One result of Eastern Europe’s economic transformation is that shopping is no longer a voyage into the unknown. Familiar international brands fill the malls, and local crafts lie hidden behind shelves of mass-produced souvenirs. Luckily, a parallel culture of flea markets and craft fairs is still going strong, and if you happen to be in Budapest over the weekend then there’s no better city in which to indulge in a rummage.
Dedicated browsers should head first for the bustling flea market held outside the Petőfi Csarnok, a cultural centre in the middle of the Városliget park. With traditional porcelain sold next door to pirate DVDs and hand-operated meat-mincers, it’s a bit of a mixed bag. You’ll usually turn up the odd bit of folk art if you prowl the stalls for long enough: the embroidered pillowcases here are certainly better quality than those in Budapest’s central souvenir shops. Fans of hammers, sickles and furry hats may be disappointed to discover that there’s not as much communist-era memorabilia on display as there used to be, although Red Army-issue gas-mask fetishists are unlikely to walk away empty-handed.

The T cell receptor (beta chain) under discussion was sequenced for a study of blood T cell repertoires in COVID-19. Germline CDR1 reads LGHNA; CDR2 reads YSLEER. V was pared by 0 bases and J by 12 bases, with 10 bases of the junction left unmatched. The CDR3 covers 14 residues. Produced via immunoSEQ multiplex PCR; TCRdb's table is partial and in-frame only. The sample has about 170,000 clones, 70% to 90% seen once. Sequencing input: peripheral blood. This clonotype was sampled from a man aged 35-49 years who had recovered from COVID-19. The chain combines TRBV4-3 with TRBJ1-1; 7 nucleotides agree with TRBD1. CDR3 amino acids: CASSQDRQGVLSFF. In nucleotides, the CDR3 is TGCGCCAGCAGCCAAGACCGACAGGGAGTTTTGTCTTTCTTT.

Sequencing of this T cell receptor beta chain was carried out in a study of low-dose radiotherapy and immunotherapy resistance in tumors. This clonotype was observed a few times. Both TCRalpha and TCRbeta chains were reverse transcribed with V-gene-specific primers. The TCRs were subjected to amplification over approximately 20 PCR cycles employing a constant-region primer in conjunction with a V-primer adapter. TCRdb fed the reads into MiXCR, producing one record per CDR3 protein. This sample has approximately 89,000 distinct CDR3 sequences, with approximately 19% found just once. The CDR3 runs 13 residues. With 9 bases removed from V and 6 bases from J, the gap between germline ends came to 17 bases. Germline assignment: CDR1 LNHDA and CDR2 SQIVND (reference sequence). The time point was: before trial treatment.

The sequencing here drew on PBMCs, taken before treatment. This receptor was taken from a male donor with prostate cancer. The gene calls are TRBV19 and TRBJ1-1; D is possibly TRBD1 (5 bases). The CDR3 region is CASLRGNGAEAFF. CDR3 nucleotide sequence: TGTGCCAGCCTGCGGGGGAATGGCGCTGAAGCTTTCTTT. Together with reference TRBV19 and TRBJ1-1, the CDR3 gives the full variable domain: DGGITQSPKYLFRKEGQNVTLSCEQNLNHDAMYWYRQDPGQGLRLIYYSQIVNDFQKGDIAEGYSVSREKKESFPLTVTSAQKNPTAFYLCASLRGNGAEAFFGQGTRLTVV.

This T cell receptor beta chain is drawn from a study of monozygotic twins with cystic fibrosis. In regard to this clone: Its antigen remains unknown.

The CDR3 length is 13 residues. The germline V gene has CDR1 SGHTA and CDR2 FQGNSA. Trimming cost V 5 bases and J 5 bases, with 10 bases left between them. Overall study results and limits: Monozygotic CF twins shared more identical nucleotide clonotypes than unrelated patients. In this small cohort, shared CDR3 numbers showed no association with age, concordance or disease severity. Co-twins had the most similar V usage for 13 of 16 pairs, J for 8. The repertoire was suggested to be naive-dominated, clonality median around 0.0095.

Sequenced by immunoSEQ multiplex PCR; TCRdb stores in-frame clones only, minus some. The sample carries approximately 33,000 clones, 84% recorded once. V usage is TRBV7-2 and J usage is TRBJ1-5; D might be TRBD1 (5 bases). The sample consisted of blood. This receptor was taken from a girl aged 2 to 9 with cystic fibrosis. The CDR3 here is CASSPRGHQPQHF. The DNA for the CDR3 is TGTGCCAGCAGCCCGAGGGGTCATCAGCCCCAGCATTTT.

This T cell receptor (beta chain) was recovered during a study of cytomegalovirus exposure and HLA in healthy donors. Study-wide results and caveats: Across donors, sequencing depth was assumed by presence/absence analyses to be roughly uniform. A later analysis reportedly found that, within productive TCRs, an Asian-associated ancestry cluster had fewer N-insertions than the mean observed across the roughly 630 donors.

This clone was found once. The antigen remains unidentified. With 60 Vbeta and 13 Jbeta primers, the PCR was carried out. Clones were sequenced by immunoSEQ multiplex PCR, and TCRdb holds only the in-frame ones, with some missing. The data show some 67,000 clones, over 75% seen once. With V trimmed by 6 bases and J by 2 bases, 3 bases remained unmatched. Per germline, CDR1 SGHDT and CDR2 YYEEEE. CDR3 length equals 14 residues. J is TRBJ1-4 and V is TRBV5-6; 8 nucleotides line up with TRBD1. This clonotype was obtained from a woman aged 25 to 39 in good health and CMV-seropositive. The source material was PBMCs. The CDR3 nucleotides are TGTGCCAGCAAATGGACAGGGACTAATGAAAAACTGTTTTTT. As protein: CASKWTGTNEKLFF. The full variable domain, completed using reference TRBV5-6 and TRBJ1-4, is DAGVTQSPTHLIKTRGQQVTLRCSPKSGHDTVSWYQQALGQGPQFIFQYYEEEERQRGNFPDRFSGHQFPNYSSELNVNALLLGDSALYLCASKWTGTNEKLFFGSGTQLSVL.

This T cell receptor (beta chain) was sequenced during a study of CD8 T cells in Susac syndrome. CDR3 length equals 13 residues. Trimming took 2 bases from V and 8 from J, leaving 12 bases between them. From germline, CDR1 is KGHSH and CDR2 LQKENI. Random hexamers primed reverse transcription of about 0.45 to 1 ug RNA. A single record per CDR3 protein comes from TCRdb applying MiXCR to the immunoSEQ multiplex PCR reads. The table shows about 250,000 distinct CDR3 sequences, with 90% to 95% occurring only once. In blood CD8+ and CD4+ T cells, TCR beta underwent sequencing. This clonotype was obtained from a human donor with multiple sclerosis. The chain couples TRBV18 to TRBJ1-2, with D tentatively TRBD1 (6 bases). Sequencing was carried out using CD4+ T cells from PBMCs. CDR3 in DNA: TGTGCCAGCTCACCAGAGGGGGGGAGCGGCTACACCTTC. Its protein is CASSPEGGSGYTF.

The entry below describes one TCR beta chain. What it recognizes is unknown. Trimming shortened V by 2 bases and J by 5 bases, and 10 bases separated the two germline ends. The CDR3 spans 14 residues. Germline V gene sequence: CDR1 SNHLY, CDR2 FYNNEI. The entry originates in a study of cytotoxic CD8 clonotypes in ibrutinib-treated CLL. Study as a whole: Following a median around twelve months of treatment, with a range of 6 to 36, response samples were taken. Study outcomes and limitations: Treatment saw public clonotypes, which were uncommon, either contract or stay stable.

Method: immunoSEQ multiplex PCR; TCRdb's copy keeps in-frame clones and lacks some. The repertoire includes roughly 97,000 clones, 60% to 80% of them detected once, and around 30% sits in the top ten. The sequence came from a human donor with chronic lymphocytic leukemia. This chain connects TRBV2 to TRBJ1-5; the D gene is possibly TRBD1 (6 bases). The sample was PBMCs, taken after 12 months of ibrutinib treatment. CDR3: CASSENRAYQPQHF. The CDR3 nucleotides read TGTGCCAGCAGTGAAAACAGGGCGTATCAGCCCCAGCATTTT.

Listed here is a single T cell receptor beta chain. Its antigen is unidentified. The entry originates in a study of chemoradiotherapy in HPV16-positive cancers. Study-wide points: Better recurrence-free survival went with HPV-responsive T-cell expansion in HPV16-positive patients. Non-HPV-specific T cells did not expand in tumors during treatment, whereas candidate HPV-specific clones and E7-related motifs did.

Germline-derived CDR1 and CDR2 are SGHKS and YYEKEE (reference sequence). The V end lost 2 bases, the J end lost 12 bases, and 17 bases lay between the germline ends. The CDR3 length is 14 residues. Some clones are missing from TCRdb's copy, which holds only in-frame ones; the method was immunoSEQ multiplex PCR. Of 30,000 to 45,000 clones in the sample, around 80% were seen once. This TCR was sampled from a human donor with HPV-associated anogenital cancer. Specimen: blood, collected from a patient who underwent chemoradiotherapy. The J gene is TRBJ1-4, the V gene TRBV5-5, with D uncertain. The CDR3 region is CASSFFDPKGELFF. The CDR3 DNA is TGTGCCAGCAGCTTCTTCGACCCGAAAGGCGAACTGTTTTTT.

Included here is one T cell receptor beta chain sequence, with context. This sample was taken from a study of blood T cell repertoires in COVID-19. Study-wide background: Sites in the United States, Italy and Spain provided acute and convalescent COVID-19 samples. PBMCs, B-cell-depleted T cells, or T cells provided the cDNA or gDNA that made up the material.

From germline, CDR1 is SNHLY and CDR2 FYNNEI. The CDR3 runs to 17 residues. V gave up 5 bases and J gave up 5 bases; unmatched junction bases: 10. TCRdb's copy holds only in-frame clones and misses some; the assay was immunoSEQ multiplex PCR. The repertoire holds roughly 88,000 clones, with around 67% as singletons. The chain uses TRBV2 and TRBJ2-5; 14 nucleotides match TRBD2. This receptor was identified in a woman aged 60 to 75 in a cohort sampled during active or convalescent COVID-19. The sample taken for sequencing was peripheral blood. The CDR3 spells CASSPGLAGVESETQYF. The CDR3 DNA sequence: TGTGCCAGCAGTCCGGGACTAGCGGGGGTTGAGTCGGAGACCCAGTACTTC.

While it’s the jewel-or-junk unpredictability of Petőfi Csarnok that makes it so enjoyable, serious seekers of collectables will want to head for the Ecseri antiques market on the city’s southeastern fringes. A century or so of Budapest’s domestic history stands piled up in the dense bazaar-like warren of stalls. If you haven’t got room to stow a hat-stand in your luggage, there are plenty of smaller items that might appeal: china, cutlery, vintage postcards and piles of magazines from the 1920s and 1930s.
Those really serious about their shopping should time their visit to coincide with the monthly WAMP design fair, an open-air market on the central Erzsébet tér featuring cutting-edge work by local designers. If you’re looking for something that will bring out the individual in you, then the affordable accessories on display here should help
do the trick.